As @alan mentioned in another post, this year looks like a bumper crop in New York probably because we had none last year.
On top of that, practically all of my pears ( most being in their 4th-5th leaf) have decided that this year they were going to finally put on fruit. So I have clusters all over them.
You know what they say about “being careful of what you wish for” , well…
So the question is. HOW DO YOU THIN PEARS?. OR DO YOU? I’ve seen photos like the one below and read articles that say that Euro pears don’t need to be thinned. Some say that they should be thinned.
Apparently they are definitely thinned differently than apples or peaches/nectarines.
I thin pears a lot, but commercial growers sometimes don’t do enough because it all has to be done by hand. Same deal as other fruit- large pears should be thinned to at least 8" apart or about 30 leaver per fruit.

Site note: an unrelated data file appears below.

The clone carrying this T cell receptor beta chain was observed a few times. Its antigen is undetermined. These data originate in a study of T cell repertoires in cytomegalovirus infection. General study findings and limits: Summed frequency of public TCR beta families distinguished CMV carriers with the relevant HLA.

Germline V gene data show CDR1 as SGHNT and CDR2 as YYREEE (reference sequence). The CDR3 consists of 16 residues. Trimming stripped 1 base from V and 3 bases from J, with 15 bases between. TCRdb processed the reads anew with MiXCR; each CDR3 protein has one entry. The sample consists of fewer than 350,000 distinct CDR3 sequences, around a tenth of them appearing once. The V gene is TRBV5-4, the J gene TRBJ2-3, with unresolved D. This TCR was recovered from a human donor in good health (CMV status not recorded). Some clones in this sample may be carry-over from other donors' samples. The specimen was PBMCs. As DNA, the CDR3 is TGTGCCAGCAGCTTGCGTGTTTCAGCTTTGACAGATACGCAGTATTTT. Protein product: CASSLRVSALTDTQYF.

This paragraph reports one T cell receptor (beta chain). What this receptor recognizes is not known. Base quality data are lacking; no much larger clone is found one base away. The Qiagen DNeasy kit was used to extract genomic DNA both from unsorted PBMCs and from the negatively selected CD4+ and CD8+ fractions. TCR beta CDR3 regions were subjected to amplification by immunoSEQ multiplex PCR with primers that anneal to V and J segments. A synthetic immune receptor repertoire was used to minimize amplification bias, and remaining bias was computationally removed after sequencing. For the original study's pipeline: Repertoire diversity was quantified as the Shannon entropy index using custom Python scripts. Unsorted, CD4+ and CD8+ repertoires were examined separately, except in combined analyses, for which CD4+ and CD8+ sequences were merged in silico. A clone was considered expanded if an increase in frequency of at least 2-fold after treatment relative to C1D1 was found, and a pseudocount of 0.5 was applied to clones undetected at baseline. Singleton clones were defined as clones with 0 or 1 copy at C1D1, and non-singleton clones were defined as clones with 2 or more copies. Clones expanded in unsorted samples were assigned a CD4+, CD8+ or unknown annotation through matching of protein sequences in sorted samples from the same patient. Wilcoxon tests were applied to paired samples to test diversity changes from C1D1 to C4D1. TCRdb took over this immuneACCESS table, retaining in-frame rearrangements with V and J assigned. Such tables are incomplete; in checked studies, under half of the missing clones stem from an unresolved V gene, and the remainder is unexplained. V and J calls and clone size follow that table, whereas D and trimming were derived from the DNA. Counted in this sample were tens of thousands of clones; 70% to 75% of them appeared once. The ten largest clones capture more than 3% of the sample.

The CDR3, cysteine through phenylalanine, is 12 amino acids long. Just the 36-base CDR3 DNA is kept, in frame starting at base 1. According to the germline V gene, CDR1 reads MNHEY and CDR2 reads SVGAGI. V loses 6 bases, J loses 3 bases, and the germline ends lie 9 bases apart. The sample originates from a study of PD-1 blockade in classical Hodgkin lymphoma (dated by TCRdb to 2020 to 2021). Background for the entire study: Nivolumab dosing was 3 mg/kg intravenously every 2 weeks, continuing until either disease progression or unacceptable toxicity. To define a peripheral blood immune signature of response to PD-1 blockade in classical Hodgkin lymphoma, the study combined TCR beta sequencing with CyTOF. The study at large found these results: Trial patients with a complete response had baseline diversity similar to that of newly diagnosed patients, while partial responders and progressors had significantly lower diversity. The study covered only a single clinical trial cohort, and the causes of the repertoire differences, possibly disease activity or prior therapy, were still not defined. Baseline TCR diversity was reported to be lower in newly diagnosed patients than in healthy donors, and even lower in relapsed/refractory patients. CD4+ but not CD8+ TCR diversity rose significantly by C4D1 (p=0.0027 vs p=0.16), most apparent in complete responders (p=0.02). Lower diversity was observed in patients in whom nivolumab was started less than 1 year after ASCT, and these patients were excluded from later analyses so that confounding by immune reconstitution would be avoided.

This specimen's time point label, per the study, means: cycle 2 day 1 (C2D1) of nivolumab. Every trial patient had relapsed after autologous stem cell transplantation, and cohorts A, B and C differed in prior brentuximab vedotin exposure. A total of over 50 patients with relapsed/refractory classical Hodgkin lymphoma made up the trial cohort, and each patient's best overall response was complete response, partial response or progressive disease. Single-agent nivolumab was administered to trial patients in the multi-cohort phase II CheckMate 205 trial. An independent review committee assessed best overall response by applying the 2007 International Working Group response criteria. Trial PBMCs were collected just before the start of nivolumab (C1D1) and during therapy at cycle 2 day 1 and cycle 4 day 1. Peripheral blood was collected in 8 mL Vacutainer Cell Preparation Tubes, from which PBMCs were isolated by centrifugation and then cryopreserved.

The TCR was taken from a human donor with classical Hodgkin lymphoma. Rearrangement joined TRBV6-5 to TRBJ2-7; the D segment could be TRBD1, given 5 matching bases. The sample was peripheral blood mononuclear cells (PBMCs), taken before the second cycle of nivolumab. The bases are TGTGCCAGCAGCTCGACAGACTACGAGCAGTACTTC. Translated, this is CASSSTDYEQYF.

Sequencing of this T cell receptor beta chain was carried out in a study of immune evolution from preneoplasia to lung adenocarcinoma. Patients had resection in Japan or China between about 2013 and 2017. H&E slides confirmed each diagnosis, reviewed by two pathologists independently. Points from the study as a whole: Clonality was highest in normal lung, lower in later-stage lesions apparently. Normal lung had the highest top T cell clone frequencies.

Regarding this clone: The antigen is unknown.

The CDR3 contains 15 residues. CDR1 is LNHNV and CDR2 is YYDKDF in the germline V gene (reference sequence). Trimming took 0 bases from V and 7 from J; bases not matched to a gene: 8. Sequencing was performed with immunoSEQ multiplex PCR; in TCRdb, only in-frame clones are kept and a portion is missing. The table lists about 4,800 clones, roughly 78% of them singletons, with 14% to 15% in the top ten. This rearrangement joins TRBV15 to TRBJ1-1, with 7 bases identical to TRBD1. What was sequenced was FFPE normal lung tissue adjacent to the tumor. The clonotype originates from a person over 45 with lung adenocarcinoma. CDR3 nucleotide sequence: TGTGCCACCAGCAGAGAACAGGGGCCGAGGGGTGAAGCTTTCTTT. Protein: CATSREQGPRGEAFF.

I think in the West they must thin Seckels because the ones from Oregon, or wherever, are as big as mine. Here, I’ve seen commercial growers selling tiny Seckels, but it is a pear that can over-crop and still get high sugar. There is nevertheless a drop in quality.
Since my aim is for quality over quantity I will be a happy thinner. (I’d also be happy if I could figure out how to become a thinner thinner in addition to being a happy thinner )
You will get thinner this season. Eating fruit helps people lose weight, Honest. Also, you can think with arm weights.
@MES111, You’re in NY and have those grown pears? My pear trees on Long Island NY are still blooming with partial pedal fall.
No. Mine are at tight cluster. Those are internet photos showing how “unthinned” the pears look in comparison to apples.
So you mean its not just …
“PUT THEM IN THE GROUND AND FILL OUT THE BANK DEPOSIT SLIP?”
Hmmm… I might have to re-think my “business” plan.
Lol if you do nothing small pears taste the same as big ones.
I read your post too fast. I should have understood that.